After two weeks of minimal intrusion on my property here in western New York, I opted to sit a new stand. Yet again, the whitetail got the memo and a big doe popped out of a thicket at 15 yards. I wasn’t 100 percent sure I wanted to whack another doe, with it being so close to the rut, but when a new stand works out so perfectly on the first sit you’re almost obliged.

With the deer dressed and hung, I went on a scouting mission and pulled half a dozen trail cameras that have been running uninterrupted for two weeks. Two things jumped out at me immediately:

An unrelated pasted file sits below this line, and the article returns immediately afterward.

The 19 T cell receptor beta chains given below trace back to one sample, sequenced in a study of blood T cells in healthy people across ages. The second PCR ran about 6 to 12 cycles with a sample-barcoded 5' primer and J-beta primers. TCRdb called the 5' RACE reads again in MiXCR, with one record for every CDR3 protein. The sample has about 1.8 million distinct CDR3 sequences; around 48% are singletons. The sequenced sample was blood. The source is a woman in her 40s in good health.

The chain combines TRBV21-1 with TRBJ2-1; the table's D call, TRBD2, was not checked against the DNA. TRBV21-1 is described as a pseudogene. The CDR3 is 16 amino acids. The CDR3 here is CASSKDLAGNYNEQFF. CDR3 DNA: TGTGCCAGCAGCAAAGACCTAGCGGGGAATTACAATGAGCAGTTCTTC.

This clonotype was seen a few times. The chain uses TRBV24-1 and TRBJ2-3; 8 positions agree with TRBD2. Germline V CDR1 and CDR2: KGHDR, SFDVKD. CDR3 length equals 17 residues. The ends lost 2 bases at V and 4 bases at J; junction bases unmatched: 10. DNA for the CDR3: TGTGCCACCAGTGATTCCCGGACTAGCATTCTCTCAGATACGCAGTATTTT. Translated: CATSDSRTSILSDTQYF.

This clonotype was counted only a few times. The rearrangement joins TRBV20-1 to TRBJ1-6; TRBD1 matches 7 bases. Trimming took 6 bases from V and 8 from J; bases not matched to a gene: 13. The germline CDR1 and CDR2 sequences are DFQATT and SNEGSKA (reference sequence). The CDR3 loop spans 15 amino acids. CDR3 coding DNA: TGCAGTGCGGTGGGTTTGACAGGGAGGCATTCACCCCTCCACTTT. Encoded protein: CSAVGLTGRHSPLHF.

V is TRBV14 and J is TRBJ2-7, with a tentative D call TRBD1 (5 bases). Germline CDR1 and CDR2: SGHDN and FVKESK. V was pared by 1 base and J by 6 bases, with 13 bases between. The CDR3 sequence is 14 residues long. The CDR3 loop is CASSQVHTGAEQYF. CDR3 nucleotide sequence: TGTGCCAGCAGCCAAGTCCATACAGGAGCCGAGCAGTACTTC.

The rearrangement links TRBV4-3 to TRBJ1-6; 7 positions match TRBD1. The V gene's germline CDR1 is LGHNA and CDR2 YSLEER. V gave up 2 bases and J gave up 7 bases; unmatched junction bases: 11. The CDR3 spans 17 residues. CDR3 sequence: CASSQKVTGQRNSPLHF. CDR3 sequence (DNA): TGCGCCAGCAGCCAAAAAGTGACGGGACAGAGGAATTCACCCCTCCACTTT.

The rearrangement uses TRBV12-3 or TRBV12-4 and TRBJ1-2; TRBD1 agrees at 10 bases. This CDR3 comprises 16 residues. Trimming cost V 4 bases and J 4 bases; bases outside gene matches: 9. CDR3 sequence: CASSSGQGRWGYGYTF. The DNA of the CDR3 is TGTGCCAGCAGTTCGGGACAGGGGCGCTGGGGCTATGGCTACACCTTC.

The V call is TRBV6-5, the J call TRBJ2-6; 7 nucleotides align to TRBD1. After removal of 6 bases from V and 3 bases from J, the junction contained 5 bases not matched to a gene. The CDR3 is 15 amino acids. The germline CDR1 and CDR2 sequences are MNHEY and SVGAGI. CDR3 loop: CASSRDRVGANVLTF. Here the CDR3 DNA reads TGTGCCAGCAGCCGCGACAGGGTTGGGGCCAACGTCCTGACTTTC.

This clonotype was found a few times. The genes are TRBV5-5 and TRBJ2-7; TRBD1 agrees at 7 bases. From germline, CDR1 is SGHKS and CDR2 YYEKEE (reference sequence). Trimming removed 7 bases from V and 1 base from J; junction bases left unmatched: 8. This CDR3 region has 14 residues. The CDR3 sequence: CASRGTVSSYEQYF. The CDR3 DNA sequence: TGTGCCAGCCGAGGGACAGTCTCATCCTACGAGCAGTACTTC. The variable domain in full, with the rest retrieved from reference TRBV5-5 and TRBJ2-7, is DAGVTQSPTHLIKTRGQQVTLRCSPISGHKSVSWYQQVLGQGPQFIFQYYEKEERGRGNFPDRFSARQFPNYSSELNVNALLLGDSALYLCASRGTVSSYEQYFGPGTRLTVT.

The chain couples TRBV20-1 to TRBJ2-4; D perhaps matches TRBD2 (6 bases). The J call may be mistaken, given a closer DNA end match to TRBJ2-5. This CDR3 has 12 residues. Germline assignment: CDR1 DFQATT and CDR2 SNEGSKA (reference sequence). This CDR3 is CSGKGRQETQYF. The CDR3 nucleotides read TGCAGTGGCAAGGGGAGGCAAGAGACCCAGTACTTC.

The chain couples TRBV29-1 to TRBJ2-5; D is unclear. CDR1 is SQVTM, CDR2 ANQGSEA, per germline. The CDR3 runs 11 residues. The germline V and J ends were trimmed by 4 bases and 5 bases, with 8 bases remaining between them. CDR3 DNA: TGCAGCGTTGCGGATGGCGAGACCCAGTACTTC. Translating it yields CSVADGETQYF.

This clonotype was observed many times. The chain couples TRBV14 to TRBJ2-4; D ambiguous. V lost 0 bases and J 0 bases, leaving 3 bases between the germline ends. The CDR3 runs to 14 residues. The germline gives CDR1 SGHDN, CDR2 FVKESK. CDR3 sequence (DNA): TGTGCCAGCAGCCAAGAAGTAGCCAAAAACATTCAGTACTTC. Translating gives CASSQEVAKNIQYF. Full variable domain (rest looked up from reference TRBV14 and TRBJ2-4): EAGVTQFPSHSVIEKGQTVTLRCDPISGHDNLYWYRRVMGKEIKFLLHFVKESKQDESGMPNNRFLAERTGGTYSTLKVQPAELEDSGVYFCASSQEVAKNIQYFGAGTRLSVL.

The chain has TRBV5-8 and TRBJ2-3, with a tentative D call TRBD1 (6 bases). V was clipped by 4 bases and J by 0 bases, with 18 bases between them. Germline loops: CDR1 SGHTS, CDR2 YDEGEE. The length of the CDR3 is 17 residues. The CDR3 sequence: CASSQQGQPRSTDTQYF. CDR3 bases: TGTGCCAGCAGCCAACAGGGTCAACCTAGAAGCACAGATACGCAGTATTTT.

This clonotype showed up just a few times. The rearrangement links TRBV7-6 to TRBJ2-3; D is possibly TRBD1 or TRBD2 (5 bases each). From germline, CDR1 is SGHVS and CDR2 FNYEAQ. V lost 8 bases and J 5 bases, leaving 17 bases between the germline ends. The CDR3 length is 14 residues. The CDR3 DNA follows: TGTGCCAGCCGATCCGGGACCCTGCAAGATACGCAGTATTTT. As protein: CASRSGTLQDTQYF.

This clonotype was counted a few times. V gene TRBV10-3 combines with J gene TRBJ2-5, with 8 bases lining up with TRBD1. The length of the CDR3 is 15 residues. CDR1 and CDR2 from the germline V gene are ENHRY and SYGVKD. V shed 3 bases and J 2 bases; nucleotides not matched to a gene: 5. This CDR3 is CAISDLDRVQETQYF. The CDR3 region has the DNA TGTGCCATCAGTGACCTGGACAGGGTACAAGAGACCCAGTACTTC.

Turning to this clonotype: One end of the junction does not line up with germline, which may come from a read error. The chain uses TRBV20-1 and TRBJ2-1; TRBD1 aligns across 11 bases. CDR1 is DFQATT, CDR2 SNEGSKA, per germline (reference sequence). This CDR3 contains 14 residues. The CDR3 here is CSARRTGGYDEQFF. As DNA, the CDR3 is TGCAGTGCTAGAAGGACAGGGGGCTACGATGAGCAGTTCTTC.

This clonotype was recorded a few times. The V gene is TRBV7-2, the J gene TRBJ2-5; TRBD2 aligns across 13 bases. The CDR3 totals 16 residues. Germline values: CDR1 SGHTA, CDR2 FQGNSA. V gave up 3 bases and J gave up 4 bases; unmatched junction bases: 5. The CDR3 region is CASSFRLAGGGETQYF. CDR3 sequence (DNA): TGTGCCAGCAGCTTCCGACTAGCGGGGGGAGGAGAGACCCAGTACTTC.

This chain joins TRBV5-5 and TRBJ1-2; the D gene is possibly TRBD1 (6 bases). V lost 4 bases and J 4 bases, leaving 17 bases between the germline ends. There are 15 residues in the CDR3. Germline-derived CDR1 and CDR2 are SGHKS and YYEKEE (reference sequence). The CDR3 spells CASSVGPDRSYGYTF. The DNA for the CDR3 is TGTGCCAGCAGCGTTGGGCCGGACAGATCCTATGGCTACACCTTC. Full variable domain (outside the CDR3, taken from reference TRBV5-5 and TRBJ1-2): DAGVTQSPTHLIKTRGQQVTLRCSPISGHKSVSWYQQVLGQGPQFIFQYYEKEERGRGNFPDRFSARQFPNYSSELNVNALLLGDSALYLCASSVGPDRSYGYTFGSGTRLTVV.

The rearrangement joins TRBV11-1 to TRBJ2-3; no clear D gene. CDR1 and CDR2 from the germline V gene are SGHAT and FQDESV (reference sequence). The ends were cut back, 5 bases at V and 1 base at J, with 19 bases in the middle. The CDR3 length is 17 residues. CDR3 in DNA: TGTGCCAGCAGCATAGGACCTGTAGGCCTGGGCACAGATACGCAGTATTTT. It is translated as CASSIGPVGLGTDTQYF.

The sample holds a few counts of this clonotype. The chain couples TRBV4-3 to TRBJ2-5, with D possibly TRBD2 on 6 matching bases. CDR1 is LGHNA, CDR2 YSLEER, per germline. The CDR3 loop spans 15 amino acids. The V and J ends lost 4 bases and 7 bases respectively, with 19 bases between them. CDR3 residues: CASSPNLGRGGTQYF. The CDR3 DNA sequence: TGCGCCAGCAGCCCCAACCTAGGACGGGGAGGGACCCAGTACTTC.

1. More spindly little bucks are nosing around. But admittedly, my sample set is small. I spotted two skippers on the property in September and early October. Now that number is either five or six. (Still no shooters, though.)

2. The doe mamas have kicked out their button bucks. As you can see in the video above, does and buttons were running nose to hoof until October 19, when they markedly split up. Every button captured on my property after October 19 is trucking solo. Reviewing all this footage also made me feel better about shooting a late-October doe. There’s plenty more estrous in these woods to hunt over in November.

Side note: That doe’s rumen was all grass and apples. If you’re having trouble locking down your area’s preferred food sources, scout green fields and soft mast.